Pharmacists Can Help Create a Safe, Tolerant Workplace for LGBTQ+ Employees


As we mark the second anniversary of Bostock v. Clayton County this month, let’s remember to treat each other with dignity, empathy, and respect, while we work together for a safer and more tolerant workplace.

This month marks the second anniversary of the landmark Supreme Court decision, Bostock v. Clayton County, in which the Court held that firing an individual for being gay or transgender violates the Civil Rights Act of 1964. This ruling holds important implications regarding discrimination on the basis of sex for employers, employees, and clients of covered entities, and warrants consideration as we mark the anniversary of this decision.

In this context, “sex” includes a person’s sexual orientation, gender identity, or pregnancy status, and “discrimination on the basis of sex” involves unfavorable treatment of an individual because of these characteristics. A covered entity for the purpose of this discussion is one that has 15 or more employees.

Although it goes without saying that it is inappropriate to harass a person because of their sex, it is accurate to state that the law does not prohibit minor teasing, offhand comments, or isolated incidents that are not frequent or serious. However, these unprohibited practices morph into harassmentif the behavior becomes frequent or severe enough to create a hostile work environment.

Workplace sexual harassment or discrimination is illegal, and it is independent of the sex of the victim and perpetrator as they may be of the same or different sex. Pharmacists may find themselves involved in such situations, and it is important to know how best to function in the workplace.

Pharmacists who are witnesses to workplace harassment or discrimination have a duty to stop it by either directly confronting the perpetrator or reporting it to an appropriate authority in the workplace. In most pharmacies, the appropriate authority may be the pharmacist-in-charge (PIC) or the PIC’s supervisor if the PIC is the perpetrator. Some entities may have special officials, offices, or outsourced help to whom such reports may be directly submitted. Pharmacists who work for private entities and experience discrimination from owners or other individuals in power may have little option but to utilize the other resources discussed towards the end of this article. Regardless, it is important to know the point of contact in advance if the need arises.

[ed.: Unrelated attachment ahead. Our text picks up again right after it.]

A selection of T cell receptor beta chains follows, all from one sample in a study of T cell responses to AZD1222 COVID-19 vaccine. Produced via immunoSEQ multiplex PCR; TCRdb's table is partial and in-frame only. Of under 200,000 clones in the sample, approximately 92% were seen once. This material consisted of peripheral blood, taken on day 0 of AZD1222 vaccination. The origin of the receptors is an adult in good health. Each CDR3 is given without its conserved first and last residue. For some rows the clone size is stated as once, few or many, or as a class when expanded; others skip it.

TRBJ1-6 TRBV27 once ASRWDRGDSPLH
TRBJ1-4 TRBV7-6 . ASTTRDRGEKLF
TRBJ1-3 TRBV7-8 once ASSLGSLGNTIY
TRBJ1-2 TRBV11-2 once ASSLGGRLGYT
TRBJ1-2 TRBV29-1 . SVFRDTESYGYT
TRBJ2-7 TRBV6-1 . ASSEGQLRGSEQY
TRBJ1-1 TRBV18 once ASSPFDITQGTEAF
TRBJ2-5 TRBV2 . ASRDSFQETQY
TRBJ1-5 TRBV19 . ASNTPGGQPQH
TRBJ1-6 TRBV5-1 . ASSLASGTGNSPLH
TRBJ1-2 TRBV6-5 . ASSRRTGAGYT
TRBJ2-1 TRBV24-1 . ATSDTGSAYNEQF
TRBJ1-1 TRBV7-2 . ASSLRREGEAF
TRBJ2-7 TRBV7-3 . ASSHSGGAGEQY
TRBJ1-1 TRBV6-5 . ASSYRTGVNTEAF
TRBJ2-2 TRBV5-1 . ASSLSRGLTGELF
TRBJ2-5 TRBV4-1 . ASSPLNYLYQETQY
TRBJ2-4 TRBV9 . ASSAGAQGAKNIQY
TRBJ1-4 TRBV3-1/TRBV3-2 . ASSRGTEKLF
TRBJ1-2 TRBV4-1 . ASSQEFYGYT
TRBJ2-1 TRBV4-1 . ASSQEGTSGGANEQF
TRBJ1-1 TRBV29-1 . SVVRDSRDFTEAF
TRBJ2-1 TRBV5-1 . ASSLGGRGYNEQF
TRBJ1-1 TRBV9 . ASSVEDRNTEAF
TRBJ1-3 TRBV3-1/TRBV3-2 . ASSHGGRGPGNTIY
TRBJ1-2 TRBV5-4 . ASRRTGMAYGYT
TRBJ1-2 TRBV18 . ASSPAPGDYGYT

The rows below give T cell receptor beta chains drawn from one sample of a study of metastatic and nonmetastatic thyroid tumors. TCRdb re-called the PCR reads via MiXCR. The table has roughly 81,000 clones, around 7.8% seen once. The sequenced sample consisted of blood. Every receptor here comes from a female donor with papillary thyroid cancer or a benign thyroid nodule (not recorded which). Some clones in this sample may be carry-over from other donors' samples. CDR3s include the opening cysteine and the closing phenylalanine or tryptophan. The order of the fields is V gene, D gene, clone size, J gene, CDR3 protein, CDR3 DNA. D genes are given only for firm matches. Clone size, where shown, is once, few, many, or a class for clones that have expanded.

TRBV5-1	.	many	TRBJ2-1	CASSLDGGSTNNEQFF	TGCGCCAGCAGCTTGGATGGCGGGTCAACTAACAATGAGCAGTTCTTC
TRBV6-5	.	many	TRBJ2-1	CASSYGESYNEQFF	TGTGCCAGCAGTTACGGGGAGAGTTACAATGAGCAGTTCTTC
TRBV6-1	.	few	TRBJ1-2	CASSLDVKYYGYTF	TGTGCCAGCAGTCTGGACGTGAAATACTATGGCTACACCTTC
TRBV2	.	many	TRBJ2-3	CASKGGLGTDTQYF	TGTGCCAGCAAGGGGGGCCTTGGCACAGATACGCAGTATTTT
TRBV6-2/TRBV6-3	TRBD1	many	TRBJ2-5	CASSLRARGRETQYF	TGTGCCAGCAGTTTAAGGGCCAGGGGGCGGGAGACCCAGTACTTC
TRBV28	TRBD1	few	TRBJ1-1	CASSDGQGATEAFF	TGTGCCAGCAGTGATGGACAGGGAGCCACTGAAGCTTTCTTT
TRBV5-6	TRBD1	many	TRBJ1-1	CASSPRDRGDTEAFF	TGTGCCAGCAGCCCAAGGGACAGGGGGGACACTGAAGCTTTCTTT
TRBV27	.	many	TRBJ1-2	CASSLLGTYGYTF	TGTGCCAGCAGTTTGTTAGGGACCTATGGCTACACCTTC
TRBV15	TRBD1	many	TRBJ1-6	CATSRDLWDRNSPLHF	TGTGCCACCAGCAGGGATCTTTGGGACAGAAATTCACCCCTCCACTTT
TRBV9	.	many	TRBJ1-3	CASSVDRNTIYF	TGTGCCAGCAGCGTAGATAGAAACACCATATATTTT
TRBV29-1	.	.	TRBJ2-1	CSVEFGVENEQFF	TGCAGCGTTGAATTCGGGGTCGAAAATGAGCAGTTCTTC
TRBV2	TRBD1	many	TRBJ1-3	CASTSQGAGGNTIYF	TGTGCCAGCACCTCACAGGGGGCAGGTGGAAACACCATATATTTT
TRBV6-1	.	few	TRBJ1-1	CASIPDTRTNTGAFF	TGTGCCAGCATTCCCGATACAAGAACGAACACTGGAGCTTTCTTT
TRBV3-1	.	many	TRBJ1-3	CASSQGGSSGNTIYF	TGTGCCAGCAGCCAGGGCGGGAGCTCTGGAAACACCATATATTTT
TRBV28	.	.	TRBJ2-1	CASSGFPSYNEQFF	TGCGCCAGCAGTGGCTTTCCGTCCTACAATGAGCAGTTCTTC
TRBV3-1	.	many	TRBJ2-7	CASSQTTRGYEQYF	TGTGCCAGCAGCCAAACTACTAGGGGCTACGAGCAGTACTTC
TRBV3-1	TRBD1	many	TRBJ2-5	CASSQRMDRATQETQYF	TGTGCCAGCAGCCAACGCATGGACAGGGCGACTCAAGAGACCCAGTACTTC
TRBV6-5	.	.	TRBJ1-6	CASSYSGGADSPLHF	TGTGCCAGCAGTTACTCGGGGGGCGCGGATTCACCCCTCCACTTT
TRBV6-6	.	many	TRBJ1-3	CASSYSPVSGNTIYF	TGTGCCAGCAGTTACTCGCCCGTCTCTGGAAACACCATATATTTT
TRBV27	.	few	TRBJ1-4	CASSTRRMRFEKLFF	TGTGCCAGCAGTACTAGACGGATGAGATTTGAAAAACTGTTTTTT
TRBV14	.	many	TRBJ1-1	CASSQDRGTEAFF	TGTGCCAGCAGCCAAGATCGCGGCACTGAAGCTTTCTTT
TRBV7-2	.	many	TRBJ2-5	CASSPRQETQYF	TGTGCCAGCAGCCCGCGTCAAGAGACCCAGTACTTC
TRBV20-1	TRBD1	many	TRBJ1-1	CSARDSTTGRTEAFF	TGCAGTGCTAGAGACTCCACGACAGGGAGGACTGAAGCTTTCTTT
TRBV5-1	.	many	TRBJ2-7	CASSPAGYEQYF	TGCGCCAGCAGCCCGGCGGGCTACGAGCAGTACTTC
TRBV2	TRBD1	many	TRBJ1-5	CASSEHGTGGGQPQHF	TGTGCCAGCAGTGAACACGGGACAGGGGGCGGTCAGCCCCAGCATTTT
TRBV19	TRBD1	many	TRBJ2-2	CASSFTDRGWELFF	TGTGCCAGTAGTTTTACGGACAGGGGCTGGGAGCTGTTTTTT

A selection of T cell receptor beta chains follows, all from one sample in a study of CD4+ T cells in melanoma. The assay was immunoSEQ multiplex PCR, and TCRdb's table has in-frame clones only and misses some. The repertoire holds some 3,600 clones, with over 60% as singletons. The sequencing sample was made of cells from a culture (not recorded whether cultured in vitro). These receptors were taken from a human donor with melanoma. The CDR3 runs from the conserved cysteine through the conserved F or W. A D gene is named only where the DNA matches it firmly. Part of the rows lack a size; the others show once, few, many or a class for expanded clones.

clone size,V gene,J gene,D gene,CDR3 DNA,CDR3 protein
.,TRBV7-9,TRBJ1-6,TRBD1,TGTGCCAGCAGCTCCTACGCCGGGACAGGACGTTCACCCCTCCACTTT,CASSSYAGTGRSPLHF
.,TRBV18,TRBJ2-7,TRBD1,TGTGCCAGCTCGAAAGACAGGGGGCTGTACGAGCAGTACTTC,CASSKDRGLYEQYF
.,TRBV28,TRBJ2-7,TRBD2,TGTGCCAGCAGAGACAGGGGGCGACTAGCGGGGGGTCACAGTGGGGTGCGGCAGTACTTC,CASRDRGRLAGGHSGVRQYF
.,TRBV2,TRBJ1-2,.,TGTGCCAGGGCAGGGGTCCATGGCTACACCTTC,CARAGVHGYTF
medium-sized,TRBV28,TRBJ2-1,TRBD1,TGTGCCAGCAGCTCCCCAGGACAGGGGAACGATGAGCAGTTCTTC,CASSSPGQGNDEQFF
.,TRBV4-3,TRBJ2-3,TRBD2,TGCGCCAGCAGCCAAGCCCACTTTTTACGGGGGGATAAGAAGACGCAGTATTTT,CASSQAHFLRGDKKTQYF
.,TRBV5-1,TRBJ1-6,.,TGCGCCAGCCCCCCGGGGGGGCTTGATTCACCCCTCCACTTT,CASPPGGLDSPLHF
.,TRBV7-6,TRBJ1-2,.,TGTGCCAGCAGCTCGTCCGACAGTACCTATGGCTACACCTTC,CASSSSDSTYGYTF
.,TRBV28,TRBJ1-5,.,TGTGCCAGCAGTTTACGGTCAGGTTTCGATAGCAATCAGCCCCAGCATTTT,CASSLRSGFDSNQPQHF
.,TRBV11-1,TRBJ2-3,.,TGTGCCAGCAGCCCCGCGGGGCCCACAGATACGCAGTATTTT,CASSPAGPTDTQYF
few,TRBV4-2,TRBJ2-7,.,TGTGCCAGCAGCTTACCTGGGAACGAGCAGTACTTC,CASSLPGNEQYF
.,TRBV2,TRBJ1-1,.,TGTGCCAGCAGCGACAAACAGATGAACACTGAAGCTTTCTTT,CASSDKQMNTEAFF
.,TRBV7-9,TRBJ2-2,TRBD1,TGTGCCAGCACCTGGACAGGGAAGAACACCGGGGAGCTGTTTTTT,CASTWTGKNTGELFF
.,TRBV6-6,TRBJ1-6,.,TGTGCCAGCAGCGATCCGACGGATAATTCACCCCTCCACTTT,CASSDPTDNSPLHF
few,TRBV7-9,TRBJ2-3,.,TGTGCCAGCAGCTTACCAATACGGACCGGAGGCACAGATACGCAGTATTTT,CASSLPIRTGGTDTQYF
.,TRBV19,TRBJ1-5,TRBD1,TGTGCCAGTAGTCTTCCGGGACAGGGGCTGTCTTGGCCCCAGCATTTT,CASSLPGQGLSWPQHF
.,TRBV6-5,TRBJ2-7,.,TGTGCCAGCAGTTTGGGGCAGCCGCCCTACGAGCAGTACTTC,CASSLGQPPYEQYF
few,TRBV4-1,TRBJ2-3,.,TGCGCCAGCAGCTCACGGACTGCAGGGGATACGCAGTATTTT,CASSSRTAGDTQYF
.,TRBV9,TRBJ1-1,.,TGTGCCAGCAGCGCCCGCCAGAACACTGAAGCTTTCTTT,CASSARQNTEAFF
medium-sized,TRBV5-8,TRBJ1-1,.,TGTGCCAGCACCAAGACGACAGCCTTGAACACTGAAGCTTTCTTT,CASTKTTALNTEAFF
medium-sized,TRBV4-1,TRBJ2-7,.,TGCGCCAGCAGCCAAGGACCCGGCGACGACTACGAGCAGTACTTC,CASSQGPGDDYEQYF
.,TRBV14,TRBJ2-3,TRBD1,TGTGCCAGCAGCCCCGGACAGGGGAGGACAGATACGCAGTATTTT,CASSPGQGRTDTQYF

Reporting harassment or discrimination involves strict timelines that often depend on some characteristics of the covered entity. For instance, federal employees have 45 days to file a complaint and various states have different timelines for reporting. The important thing is to file a complaint immediately following an occurrence to avoid missing important deadlines and to bring undesirable workplace problems to light. A victim may want to keep a detailed written record of their complaint to include the date, time, place, name of perpetrator, eyewitnesses, the person to whom the complaint was made, details of the event, and other details.

Sexual discrimination and/or harassment complaints are serious, and the appropriate authorities should act on them as quickly as practicable. Most employees want to be heard and not dismissed or trapped in a convoluted process after they speak up.

After filing the complaint, the next phase is an attempt by the appropriate authority to resolve the issue at hand. Most covered entities have a written progressive disciplinary program that covers employee behavior. It is essential for every pharmacist to review this important document and be familiar with acceptable and unacceptable behavior in their setting. A well-written program is simple, delineates consequences for unacceptable behavior with minimal or no ambiguity, and victims as well as perpetrators may find this document useful as they navigate the complaint resolution process.

The best approach to resolving occurrences as discussed above is to handle them at the lowest possible level, which often involves the resolution process of the covered entity. But what if the perpetrator is the owner or a high official of a covered entity? Employees may seek the counsel of an attorney or call a field office of the Equal Employment Opportunity Commission (EEOC) for guidance.

EEOC is responsible for enforcing federal laws that prohibit workplace discrimination, which encompasses all work situations including hiring, firing, promotions, harassment, training, wages, and benefits. EEOC has more than 50 field offices all across the United States and exercises its authority to investigate charges of discrimination to determine whether discrimination has occurred. EEOC attempts to settle cases with covered entities if they make a determination of discrimination or exercise the option to file a lawsuit to protect the rights of individuals and the interest of the public.

As we mark the second anniversary of Bostock v. Clayton County this month, let’s remember to treat each other with dignity, empathy, and respect, while we work together for a safer and more tolerant workplace.

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